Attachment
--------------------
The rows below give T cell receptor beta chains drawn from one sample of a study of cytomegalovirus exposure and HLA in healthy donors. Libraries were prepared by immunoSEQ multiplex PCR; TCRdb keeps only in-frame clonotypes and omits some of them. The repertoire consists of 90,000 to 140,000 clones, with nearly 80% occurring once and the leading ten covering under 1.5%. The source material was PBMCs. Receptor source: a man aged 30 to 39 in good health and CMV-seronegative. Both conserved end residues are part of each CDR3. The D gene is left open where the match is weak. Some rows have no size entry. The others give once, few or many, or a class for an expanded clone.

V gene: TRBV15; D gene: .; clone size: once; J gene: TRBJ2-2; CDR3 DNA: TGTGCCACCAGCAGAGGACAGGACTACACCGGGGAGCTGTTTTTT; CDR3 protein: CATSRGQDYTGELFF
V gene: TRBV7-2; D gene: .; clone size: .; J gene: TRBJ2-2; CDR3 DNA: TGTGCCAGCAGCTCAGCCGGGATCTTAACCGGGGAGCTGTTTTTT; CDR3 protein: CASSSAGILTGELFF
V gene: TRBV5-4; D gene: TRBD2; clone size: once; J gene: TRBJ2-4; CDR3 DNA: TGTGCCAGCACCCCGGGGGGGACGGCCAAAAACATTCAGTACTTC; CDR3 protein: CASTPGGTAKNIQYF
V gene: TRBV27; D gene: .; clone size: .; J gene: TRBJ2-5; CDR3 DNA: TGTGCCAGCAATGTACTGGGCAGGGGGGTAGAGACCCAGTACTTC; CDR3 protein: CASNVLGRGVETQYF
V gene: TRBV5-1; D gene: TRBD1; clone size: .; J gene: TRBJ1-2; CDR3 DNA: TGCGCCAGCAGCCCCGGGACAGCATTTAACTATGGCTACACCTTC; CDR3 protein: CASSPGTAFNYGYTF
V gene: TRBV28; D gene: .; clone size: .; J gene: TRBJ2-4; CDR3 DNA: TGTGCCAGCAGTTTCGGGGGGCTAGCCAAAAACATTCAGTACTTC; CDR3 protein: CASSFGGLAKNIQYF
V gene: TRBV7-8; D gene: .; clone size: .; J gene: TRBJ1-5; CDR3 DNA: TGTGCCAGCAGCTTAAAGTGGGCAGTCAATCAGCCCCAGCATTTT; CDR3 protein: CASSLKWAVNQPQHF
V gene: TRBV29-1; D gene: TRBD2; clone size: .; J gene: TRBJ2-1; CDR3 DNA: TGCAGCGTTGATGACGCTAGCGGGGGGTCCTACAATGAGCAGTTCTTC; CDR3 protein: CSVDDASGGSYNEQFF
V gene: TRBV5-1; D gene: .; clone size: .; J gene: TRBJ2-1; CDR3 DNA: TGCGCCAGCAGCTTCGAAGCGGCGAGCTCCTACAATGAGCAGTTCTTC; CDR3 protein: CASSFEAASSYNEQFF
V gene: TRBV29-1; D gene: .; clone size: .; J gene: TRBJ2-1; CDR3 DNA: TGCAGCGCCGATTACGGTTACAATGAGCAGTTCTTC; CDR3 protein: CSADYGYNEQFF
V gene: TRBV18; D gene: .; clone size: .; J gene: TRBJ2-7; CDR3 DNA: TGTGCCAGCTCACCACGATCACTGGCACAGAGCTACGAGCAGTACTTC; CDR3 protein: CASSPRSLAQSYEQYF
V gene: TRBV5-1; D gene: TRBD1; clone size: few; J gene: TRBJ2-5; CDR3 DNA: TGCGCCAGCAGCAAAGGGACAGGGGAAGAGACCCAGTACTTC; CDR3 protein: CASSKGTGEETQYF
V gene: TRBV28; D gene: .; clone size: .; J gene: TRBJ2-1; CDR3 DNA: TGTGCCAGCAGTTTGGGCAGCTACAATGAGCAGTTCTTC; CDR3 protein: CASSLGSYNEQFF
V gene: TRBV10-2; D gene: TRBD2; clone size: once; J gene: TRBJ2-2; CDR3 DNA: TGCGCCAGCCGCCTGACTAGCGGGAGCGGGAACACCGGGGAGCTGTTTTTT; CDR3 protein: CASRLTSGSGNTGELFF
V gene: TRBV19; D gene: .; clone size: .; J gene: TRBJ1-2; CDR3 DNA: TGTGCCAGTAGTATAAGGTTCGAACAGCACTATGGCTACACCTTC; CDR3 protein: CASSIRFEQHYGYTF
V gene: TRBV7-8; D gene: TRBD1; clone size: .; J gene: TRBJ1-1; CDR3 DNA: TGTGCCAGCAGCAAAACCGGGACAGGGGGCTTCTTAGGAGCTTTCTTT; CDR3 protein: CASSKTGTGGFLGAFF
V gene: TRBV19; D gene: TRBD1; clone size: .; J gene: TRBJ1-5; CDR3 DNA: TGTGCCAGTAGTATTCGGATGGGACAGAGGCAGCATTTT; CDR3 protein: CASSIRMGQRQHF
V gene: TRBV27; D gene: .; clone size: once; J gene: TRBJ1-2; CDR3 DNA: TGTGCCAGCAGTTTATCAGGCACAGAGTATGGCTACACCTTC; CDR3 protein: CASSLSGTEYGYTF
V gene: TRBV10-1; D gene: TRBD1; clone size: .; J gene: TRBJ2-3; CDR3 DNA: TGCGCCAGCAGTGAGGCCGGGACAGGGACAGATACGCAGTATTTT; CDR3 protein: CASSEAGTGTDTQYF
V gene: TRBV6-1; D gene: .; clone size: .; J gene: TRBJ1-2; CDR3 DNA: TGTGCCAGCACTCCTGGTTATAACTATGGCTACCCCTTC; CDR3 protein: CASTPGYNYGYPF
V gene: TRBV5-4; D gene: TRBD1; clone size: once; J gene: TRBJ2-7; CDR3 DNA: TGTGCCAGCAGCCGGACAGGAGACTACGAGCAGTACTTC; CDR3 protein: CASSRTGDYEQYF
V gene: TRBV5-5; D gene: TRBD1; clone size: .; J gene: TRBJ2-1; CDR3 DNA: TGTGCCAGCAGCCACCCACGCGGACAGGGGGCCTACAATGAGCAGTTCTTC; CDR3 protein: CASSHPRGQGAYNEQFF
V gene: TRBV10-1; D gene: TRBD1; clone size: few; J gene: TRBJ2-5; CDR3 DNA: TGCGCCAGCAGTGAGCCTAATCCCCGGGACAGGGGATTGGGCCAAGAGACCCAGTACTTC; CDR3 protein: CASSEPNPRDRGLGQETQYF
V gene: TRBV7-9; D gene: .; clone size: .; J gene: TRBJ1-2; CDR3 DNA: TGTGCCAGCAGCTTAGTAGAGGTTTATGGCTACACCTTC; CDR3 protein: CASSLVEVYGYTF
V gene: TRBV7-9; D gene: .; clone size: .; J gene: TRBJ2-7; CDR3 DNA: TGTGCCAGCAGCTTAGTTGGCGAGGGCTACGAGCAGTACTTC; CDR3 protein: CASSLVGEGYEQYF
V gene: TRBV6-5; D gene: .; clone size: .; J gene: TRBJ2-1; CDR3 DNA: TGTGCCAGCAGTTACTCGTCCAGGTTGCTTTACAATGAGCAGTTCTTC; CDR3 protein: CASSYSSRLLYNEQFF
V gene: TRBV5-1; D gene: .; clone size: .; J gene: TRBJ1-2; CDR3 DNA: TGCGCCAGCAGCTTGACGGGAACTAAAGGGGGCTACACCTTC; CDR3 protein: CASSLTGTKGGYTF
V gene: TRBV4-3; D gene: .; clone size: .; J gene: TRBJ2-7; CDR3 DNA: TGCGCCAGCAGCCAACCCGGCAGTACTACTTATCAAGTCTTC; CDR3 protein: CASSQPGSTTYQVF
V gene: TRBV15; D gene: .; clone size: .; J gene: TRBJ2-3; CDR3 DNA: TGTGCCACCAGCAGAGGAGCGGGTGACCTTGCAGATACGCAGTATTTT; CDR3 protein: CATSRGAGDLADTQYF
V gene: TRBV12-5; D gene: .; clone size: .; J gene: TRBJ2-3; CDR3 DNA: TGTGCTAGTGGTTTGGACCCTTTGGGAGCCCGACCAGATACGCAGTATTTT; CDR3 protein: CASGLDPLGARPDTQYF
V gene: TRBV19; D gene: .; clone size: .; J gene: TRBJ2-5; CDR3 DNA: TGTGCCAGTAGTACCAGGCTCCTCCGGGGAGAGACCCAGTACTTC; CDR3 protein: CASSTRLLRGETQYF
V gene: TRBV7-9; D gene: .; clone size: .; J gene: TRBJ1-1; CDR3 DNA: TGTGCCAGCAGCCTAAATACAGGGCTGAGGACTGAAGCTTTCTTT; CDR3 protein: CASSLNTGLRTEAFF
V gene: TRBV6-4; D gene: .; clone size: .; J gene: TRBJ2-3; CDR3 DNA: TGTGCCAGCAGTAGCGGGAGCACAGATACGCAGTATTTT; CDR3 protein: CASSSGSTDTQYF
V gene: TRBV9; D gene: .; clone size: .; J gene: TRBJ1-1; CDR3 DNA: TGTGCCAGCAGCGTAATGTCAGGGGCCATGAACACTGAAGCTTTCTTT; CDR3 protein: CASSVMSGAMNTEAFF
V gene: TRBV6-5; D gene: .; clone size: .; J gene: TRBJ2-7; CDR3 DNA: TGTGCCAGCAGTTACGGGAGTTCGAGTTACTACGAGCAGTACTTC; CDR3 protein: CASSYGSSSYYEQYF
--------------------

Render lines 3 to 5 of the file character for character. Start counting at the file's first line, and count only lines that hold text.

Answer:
V gene: TRBV7-2; D gene: .; clone size: .; J gene: TRBJ2-2; CDR3 DNA: TGTGCCAGCAGCTCAGCCGGGATCTTAACCGGGGAGCTGTTTTTT; CDR3 protein: CASSSAGILTGELFF
V gene: TRBV5-4; D gene: TRBD2; clone size: once; J gene: TRBJ2-4; CDR3 DNA: TGTGCCAGCACCCCGGGGGGGACGGCCAAAAACATTCAGTACTTC; CDR3 protein: CASTPGGTAKNIQYF
V gene: TRBV27; D gene: .; clone size: .; J gene: TRBJ2-5; CDR3 DNA: TGTGCCAGCAATGTACTGGGCAGGGGGGTAGAGACCCAGTACTTC; CDR3 protein: CASNVLGRGVETQYF